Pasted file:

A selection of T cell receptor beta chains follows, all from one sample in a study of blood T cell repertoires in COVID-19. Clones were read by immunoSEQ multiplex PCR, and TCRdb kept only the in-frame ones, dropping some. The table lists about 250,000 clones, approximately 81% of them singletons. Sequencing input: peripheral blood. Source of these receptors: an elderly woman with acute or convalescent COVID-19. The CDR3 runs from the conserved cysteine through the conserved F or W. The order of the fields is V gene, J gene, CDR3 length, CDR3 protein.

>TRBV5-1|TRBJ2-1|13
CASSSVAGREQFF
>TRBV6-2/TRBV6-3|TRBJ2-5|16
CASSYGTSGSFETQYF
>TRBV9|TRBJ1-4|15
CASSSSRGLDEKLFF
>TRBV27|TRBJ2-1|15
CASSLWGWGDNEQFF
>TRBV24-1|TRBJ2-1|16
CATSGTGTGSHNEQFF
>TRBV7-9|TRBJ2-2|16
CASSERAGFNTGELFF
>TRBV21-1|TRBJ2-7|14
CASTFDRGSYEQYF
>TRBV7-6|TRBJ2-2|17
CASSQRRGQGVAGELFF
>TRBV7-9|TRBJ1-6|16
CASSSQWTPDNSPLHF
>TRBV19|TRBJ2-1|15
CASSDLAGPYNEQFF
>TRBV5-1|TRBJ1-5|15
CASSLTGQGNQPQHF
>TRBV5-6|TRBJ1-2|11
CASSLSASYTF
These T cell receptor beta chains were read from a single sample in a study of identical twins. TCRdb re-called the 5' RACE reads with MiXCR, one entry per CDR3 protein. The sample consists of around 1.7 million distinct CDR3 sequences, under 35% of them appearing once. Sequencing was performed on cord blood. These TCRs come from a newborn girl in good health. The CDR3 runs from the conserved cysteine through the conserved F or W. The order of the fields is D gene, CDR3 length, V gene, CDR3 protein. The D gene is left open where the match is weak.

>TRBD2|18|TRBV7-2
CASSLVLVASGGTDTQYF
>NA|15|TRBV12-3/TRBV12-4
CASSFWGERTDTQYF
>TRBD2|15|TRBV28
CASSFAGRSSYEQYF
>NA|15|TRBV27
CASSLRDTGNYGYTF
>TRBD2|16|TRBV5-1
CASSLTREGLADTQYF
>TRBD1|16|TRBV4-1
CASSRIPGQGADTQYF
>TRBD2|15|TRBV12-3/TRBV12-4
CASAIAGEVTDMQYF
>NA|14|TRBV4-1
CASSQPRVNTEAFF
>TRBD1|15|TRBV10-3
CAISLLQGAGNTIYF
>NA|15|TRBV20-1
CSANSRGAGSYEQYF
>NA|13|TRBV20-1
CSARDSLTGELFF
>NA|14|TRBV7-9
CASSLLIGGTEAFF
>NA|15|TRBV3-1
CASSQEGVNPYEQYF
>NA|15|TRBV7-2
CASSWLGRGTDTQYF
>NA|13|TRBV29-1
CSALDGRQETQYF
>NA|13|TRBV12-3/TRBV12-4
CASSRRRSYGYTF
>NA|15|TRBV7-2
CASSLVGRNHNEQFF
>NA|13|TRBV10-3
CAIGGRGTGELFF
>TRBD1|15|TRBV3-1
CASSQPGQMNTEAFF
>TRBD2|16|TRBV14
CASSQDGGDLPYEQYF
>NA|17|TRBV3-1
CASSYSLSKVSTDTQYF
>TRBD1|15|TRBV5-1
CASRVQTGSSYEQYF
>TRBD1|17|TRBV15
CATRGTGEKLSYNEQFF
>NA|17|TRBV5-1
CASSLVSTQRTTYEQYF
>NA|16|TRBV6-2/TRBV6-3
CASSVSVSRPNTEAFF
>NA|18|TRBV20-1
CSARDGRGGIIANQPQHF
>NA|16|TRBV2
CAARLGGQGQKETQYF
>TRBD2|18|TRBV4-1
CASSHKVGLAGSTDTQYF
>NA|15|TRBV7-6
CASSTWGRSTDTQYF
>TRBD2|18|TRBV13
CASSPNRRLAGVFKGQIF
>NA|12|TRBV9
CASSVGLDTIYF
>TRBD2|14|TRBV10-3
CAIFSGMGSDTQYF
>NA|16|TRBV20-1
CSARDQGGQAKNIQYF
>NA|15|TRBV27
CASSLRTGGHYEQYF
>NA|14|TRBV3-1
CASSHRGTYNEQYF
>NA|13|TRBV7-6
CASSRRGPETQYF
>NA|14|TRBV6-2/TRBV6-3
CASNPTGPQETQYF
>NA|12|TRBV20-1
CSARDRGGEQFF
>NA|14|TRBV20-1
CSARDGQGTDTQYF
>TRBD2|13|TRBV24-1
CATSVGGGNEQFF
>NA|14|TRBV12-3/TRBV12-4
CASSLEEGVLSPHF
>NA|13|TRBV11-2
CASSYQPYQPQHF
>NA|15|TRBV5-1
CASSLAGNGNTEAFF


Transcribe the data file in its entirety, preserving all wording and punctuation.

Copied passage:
A selection of T cell receptor beta chains follows, all from one sample in a study of blood T cell repertoires in COVID-19. Clones were read by immunoSEQ multiplex PCR, and TCRdb kept only the in-frame ones, dropping some. The table lists about 250,000 clones, approximately 81% of them singletons. Sequencing input: peripheral blood. Source of these receptors: an elderly woman with acute or convalescent COVID-19. The CDR3 runs from the conserved cysteine through the conserved F or W. The order of the fields is V gene, J gene, CDR3 length, CDR3 protein.

>TRBV5-1|TRBJ2-1|13
CASSSVAGREQFF
>TRBV6-2/TRBV6-3|TRBJ2-5|16
CASSYGTSGSFETQYF
>TRBV9|TRBJ1-4|15
CASSSSRGLDEKLFF
>TRBV27|TRBJ2-1|15
CASSLWGWGDNEQFF
>TRBV24-1|TRBJ2-1|16
CATSGTGTGSHNEQFF
>TRBV7-9|TRBJ2-2|16
CASSERAGFNTGELFF
>TRBV21-1|TRBJ2-7|14
CASTFDRGSYEQYF
>TRBV7-6|TRBJ2-2|17
CASSQRRGQGVAGELFF
>TRBV7-9|TRBJ1-6|16
CASSSQWTPDNSPLHF
>TRBV19|TRBJ2-1|15
CASSDLAGPYNEQFF
>TRBV5-1|TRBJ1-5|15
CASSLTGQGNQPQHF
>TRBV5-6|TRBJ1-2|11
CASSLSASYTF
These T cell receptor beta chains were read from a single sample in a study of identical twins. TCRdb re-called the 5' RACE reads with MiXCR, one entry per CDR3 protein. The sample consists of around 1.7 million distinct CDR3 sequences, under 35% of them appearing once. Sequencing was performed on cord blood. These TCRs come from a newborn girl in good health. The CDR3 runs from the conserved cysteine through the conserved F or W. The order of the fields is D gene, CDR3 length, V gene, CDR3 protein. The D gene is left open where the match is weak.

>TRBD2|18|TRBV7-2
CASSLVLVASGGTDTQYF
>NA|15|TRBV12-3/TRBV12-4
CASSFWGERTDTQYF
>TRBD2|15|TRBV28
CASSFAGRSSYEQYF
>NA|15|TRBV27
CASSLRDTGNYGYTF
>TRBD2|16|TRBV5-1
CASSLTREGLADTQYF
>TRBD1|16|TRBV4-1
CASSRIPGQGADTQYF
>TRBD2|15|TRBV12-3/TRBV12-4
CASAIAGEVTDMQYF
>NA|14|TRBV4-1
CASSQPRVNTEAFF
>TRBD1|15|TRBV10-3
CAISLLQGAGNTIYF
>NA|15|TRBV20-1
CSANSRGAGSYEQYF
>NA|13|TRBV20-1
CSARDSLTGELFF
>NA|14|TRBV7-9
CASSLLIGGTEAFF
>NA|15|TRBV3-1
CASSQEGVNPYEQYF
>NA|15|TRBV7-2
CASSWLGRGTDTQYF
>NA|13|TRBV29-1
CSALDGRQETQYF
>NA|13|TRBV12-3/TRBV12-4
CASSRRRSYGYTF
>NA|15|TRBV7-2
CASSLVGRNHNEQFF
>NA|13|TRBV10-3
CAIGGRGTGELFF
>TRBD1|15|TRBV3-1
CASSQPGQMNTEAFF
>TRBD2|16|TRBV14
CASSQDGGDLPYEQYF
>NA|17|TRBV3-1
CASSYSLSKVSTDTQYF
>TRBD1|15|TRBV5-1
CASRVQTGSSYEQYF
>TRBD1|17|TRBV15
CATRGTGEKLSYNEQFF
>NA|17|TRBV5-1
CASSLVSTQRTTYEQYF
>NA|16|TRBV6-2/TRBV6-3
CASSVSVSRPNTEAFF
>NA|18|TRBV20-1
CSARDGRGGIIANQPQHF
>NA|16|TRBV2
CAARLGGQGQKETQYF
>TRBD2|18|TRBV4-1
CASSHKVGLAGSTDTQYF
>NA|15|TRBV7-6
CASSTWGRSTDTQYF
>TRBD2|18|TRBV13
CASSPNRRLAGVFKGQIF
>NA|12|TRBV9
CASSVGLDTIYF
>TRBD2|14|TRBV10-3
CAIFSGMGSDTQYF
>NA|16|TRBV20-1
CSARDQGGQAKNIQYF
>NA|15|TRBV27
CASSLRTGGHYEQYF
>NA|14|TRBV3-1
CASSHRGTYNEQYF
>NA|13|TRBV7-6
CASSRRGPETQYF
>NA|14|TRBV6-2/TRBV6-3
CASNPTGPQETQYF
>NA|12|TRBV20-1
CSARDRGGEQFF
>NA|14|TRBV20-1
CSARDGQGTDTQYF
>TRBD2|13|TRBV24-1
CATSVGGGNEQFF
>NA|14|TRBV12-3/TRBV12-4
CASSLEEGVLSPHF
>NA|13|TRBV11-2
CASSYQPYQPQHF
>NA|15|TRBV5-1
CASSLAGNGNTEAFF